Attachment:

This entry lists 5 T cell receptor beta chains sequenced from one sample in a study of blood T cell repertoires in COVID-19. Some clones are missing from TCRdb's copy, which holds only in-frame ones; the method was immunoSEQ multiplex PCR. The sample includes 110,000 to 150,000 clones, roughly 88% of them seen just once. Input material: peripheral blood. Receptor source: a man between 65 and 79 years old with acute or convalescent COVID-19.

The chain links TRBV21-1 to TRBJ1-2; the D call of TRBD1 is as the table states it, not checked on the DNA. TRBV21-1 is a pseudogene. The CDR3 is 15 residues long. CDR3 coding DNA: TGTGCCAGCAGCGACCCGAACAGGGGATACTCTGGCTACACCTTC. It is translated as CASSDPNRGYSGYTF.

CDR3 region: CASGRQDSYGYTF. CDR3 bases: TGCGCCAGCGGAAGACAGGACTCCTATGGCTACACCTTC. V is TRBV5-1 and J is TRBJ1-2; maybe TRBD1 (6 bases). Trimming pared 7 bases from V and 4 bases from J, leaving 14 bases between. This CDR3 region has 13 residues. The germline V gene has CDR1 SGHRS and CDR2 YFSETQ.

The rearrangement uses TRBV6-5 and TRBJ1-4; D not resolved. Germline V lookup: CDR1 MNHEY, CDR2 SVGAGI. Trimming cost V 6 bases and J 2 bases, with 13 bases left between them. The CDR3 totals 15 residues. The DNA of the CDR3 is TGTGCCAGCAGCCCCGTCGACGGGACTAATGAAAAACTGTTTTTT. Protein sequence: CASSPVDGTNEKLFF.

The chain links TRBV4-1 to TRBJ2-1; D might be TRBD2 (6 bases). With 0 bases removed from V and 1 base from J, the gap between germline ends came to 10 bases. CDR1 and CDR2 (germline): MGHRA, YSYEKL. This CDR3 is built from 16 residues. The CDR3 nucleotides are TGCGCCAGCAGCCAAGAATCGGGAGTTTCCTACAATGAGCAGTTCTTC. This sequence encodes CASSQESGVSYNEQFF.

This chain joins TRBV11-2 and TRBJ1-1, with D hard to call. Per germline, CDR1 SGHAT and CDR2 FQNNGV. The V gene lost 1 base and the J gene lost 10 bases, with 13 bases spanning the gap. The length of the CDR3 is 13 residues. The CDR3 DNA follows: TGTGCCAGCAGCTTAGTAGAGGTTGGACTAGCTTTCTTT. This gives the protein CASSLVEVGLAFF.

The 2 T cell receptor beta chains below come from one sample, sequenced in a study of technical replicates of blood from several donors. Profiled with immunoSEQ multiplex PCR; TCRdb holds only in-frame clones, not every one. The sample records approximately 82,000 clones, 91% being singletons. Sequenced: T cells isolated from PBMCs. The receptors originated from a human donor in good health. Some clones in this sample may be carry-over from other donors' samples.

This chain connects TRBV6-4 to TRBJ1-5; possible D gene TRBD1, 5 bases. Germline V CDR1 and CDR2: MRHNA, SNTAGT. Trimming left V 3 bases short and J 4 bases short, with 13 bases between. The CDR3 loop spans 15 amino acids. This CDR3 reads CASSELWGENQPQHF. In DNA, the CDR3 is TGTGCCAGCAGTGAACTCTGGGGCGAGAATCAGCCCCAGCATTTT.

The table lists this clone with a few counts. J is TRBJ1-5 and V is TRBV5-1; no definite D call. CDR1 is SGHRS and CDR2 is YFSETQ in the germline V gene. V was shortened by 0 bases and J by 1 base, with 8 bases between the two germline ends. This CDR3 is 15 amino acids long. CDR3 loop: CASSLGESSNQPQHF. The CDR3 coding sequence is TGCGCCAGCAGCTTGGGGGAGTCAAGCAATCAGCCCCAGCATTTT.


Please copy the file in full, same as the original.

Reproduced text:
This entry lists 5 T cell receptor beta chains sequenced from one sample in a study of blood T cell repertoires in COVID-19. Some clones are missing from TCRdb's copy, which holds only in-frame ones; the method was immunoSEQ multiplex PCR. The sample includes 110,000 to 150,000 clones, roughly 88% of them seen just once. Input material: peripheral blood. Receptor source: a man between 65 and 79 years old with acute or convalescent COVID-19.

The chain links TRBV21-1 to TRBJ1-2; the D call of TRBD1 is as the table states it, not checked on the DNA. TRBV21-1 is a pseudogene. The CDR3 is 15 residues long. CDR3 coding DNA: TGTGCCAGCAGCGACCCGAACAGGGGATACTCTGGCTACACCTTC. It is translated as CASSDPNRGYSGYTF.

CDR3 region: CASGRQDSYGYTF. CDR3 bases: TGCGCCAGCGGAAGACAGGACTCCTATGGCTACACCTTC. V is TRBV5-1 and J is TRBJ1-2; maybe TRBD1 (6 bases). Trimming pared 7 bases from V and 4 bases from J, leaving 14 bases between. This CDR3 region has 13 residues. The germline V gene has CDR1 SGHRS and CDR2 YFSETQ.

The rearrangement uses TRBV6-5 and TRBJ1-4; D not resolved. Germline V lookup: CDR1 MNHEY, CDR2 SVGAGI. Trimming cost V 6 bases and J 2 bases, with 13 bases left between them. The CDR3 totals 15 residues. The DNA of the CDR3 is TGTGCCAGCAGCCCCGTCGACGGGACTAATGAAAAACTGTTTTTT. Protein sequence: CASSPVDGTNEKLFF.

The chain links TRBV4-1 to TRBJ2-1; D might be TRBD2 (6 bases). With 0 bases removed from V and 1 base from J, the gap between germline ends came to 10 bases. CDR1 and CDR2 (germline): MGHRA, YSYEKL. This CDR3 is built from 16 residues. The CDR3 nucleotides are TGCGCCAGCAGCCAAGAATCGGGAGTTTCCTACAATGAGCAGTTCTTC. This sequence encodes CASSQESGVSYNEQFF.

This chain joins TRBV11-2 and TRBJ1-1, with D hard to call. Per germline, CDR1 SGHAT and CDR2 FQNNGV. The V gene lost 1 base and the J gene lost 10 bases, with 13 bases spanning the gap. The length of the CDR3 is 13 residues. The CDR3 DNA follows: TGTGCCAGCAGCTTAGTAGAGGTTGGACTAGCTTTCTTT. This gives the protein CASSLVEVGLAFF.

The 2 T cell receptor beta chains below come from one sample, sequenced in a study of technical replicates of blood from several donors. Profiled with immunoSEQ multiplex PCR; TCRdb holds only in-frame clones, not every one. The sample records approximately 82,000 clones, 91% being singletons. Sequenced: T cells isolated from PBMCs. The receptors originated from a human donor in good health. Some clones in this sample may be carry-over from other donors' samples.

This chain connects TRBV6-4 to TRBJ1-5; possible D gene TRBD1, 5 bases. Germline V CDR1 and CDR2: MRHNA, SNTAGT. Trimming left V 3 bases short and J 4 bases short, with 13 bases between. The CDR3 loop spans 15 amino acids. This CDR3 reads CASSELWGENQPQHF. In DNA, the CDR3 is TGTGCCAGCAGTGAACTCTGGGGCGAGAATCAGCCCCAGCATTTT.

The table lists this clone with a few counts. J is TRBJ1-5 and V is TRBV5-1; no definite D call. CDR1 is SGHRS and CDR2 is YFSETQ in the germline V gene. V was shortened by 0 bases and J by 1 base, with 8 bases between the two germline ends. This CDR3 is 15 amino acids long. CDR3 loop: CASSLGESSNQPQHF. The CDR3 coding sequence is TGCGCCAGCAGCTTGGGGGAGTCAAGCAATCAGCCCCAGCATTTT.